The Hunga Tonga eruption captured from space. Credit: John Michaelson/Youtube

Check Out Stunning Video of Hunga Tonga Volcanic Explosion Filmed From Space

A powerful explosion that sent shockwaves around the world.

On Friday, January 14, the Hunga Tonga-Hunga Ha’apai underwater volcano erupted in the Pacific Ocean.

A column of ash and gas rose to a height of 20 kilometers, and the shock wave of the explosion was recorded by weather stations in New Zealand.

A tsunami and high tide warning have been issued throughout the entire region of the Pacific Ocean.


The Hunga Tonga-Hunga-Haapai volcano is located in the Pacific Ocean south of the equator and belongs to the Tonga archipelago. It is part of the Tonga-Kermadec island arc, which was formed as a result of the subsidence of the Pacific plate under the Indo-Australian plate.

The surface structure of the Hunga Tonga-Hunga Haapai volcano is represented by two linearly elongated islands, part of the underwater caldera. An eruption in 2014 built an isthmus between these islands with sheer walls.

Hunga Tonga-Hunga Ha'apai Island. The central part was formed during the eruption in December 2014 Credit: James Garvin et al. / Geophysical Research Letters, 2018
Hunga Tonga-Hunga Ha’apai Island. The central part was formed during the eruption in December 2014 Credit: James Garvin et al. / Geophysical Research Letters, 2018

The first historical volcanic eruption was observed in 1912, followed by at least three more within a century. A new cycle of Hunga-Tonga-Hunga-Haapai activity began on December 29, 2021, when a series of explosive eruptions lasting up to 30 minutes occurred. Gas plumes rose to a height of 12 kilometers above sea level and began to drift north. The ashfall was localized over the Tonga archipelago.

After a two-week lull on January 14, a new explosion occurred. The interaction of magma and water formed an eruptive column with a diameter of up to five kilometers, which rose to a height of 20 kilometers. In the first hours after the eruption, up to 86,000 lightning flashes were recorded in a cloud of ash and gas. Such a “volcanic thunderstorm” is associated with the friction of ash particles.

The shock wave of the eruption was recorded by weather stations in New Zealand, 3,000 kilometers from the Tonga archipelago. 2 hours 40 minutes after the explosion, a jump in pressure was noted: within 20 minutes, the pressure first increased by four gigapascals, and then fell by almost six. Residents in Australia and New Zealand also reported explosion-like sounds, rumblings.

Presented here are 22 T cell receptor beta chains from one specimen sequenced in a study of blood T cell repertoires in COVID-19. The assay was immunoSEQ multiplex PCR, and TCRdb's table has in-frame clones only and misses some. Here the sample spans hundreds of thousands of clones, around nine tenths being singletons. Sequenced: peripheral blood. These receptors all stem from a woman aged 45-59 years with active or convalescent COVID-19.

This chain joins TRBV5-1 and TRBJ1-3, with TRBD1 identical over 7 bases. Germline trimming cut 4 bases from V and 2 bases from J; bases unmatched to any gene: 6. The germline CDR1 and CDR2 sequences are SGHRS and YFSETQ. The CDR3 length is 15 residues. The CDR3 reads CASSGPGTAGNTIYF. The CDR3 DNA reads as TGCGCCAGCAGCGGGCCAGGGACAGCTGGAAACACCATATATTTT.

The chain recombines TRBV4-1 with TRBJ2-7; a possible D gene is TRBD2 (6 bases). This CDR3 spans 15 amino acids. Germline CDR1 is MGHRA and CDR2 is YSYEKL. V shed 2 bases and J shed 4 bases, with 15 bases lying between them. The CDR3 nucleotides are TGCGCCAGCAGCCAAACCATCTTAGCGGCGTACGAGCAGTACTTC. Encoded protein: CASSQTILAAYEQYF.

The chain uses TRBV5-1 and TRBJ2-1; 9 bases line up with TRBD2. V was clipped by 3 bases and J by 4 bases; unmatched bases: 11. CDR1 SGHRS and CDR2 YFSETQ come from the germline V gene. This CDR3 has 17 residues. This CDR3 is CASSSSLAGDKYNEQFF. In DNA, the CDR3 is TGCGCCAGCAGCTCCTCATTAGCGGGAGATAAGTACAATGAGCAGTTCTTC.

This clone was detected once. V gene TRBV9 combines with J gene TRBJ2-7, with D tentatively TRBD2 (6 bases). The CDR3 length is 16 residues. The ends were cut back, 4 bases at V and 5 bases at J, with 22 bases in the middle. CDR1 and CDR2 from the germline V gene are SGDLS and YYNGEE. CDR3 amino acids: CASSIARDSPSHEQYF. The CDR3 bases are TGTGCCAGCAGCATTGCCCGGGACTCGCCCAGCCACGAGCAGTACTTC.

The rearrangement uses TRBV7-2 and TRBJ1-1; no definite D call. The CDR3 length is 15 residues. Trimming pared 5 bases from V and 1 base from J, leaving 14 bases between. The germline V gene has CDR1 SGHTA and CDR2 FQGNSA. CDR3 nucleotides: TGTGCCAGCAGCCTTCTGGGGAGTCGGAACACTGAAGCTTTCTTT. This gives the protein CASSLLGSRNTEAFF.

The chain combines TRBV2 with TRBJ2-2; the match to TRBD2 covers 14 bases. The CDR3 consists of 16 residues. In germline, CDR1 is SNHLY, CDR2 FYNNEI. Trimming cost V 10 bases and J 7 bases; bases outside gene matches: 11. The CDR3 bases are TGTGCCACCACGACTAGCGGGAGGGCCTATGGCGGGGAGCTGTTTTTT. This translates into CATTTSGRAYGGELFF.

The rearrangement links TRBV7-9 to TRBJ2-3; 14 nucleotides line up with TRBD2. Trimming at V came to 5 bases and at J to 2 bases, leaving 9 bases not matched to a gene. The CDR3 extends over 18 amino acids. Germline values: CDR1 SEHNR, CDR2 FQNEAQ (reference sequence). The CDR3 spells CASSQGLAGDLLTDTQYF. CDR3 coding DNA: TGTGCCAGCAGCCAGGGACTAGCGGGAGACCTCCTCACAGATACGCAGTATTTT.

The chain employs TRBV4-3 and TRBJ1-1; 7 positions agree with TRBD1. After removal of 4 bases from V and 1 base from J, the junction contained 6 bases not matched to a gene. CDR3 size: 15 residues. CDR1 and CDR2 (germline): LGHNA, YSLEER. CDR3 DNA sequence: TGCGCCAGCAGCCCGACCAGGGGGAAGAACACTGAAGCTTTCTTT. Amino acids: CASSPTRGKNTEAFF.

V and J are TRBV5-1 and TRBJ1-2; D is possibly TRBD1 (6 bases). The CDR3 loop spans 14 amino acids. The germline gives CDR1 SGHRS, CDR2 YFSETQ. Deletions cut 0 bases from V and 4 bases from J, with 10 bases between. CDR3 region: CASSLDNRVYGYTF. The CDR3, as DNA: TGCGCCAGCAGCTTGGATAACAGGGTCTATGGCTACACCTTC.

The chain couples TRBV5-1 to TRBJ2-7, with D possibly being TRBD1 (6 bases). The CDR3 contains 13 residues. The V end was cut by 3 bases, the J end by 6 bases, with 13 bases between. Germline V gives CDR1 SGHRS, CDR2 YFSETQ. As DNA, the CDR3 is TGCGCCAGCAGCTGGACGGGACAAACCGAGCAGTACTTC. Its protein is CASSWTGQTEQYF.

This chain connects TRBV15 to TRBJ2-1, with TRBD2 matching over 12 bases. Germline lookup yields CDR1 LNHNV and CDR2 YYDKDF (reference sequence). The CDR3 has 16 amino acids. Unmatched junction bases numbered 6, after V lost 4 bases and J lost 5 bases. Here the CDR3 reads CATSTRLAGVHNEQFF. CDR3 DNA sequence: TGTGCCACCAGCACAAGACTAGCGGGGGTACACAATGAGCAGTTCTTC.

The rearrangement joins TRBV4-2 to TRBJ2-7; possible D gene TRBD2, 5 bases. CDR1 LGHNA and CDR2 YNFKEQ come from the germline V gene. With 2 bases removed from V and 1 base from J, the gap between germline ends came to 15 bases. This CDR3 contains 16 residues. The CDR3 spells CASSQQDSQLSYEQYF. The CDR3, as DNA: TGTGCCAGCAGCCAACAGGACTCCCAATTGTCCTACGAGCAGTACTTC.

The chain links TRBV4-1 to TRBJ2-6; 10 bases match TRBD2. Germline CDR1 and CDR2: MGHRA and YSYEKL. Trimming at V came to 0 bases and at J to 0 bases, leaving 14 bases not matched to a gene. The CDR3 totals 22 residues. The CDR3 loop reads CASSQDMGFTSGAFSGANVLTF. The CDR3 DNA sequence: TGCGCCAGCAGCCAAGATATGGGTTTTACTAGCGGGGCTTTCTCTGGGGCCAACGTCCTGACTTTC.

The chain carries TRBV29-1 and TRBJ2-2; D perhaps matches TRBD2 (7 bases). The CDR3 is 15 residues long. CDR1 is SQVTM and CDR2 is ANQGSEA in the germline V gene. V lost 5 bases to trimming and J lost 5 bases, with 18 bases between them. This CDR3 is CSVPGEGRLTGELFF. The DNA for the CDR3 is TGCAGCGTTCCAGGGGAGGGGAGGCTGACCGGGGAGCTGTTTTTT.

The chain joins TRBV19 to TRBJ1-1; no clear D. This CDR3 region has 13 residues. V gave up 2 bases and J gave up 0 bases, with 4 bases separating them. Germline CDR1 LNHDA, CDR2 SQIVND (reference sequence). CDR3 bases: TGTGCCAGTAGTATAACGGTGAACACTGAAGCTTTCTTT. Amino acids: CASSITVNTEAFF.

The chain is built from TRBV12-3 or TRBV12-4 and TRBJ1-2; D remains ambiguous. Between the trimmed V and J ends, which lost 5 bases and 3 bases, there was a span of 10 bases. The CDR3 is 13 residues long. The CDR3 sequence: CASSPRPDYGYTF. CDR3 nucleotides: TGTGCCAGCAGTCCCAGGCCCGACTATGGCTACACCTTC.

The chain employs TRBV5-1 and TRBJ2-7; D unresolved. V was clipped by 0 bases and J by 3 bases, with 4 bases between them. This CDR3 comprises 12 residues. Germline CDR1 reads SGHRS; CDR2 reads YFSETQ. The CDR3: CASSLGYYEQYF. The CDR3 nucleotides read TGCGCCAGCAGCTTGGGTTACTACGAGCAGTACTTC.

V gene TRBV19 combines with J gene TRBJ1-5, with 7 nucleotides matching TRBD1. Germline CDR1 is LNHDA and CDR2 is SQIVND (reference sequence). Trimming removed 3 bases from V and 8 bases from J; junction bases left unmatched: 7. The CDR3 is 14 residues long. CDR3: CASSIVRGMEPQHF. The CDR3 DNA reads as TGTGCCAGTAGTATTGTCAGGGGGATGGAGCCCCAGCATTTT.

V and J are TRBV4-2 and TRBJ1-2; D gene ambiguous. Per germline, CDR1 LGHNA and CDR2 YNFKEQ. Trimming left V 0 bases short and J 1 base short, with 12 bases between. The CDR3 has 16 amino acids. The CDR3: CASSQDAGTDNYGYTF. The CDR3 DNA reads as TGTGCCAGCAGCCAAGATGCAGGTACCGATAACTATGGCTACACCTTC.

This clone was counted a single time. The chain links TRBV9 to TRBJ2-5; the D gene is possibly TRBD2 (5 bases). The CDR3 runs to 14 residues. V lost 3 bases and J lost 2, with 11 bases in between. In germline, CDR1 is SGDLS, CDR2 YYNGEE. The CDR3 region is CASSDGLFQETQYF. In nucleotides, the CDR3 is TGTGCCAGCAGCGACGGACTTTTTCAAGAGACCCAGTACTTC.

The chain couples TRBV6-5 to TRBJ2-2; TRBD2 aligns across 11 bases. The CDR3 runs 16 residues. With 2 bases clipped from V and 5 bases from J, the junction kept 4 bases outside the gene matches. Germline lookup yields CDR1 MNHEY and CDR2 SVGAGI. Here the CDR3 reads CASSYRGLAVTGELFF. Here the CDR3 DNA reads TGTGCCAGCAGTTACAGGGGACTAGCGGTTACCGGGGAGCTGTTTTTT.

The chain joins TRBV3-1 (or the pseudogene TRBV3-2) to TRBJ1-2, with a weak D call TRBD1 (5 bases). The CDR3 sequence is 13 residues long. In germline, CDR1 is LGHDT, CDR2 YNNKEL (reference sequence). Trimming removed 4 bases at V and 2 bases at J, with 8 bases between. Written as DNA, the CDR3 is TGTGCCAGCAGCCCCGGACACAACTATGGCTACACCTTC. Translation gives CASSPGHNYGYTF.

The TROPOMI spacecraft aboard the Sentinel-5 satellite measured the amount of sulfur dioxide in the atmosphere. As of January 15, SO 2 emissions were about 50 kilotons.

In the first hours after the eruption, the government of the Kingdom of Tonga issued a tsunami warning. The eruption of the volcano led to the formation of waves up to one meter high, which were recorded by the sensors. States in the South Pacific have also notified high tides. A tsunami warning has been issued for the US West Coast as well as Japan.

At the moment, ash is falling over the archipelago. The Geological Survey of Tonga recommends staying indoors and making sure water tanks are covered to avoid ash contamination. The organization also asks people not to go into the ocean due to strong coastal currents caused by the volcanic eruption.


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Sources:

Francis, E., Parker, C., & Pannett, R. (2022, January 16). Underwater Pacific Volcano sends tsunami waves to Tonga, cutting off contact with Outer Islands. The Washington Post.
The Guardian. (2022, January 16). Tsunami from Tonga Volcano Eruption leaves trail of flood damage.
Khan, A. J. (2022, January 15). Underwater volcano erupts, setting off tsunami warnings across Pacific. The New York Times.
Menon, P. (2022, January 16). Significant tsunami damage feared in Tonga, communications still cut. Reuters.
Smithsonian Institution | Global Volcanism Program. (n.d.). Global volcanism program: Hunga Tonga-hunga ha’apai.

Written by Vladislav Tchakarov

Hello, my name is Vladislav and I am glad to have you here on Curiosmos. As a history student, I have a strong passion for history and science, and the opportunity to research and write in this field on a daily basis is a dream come true.

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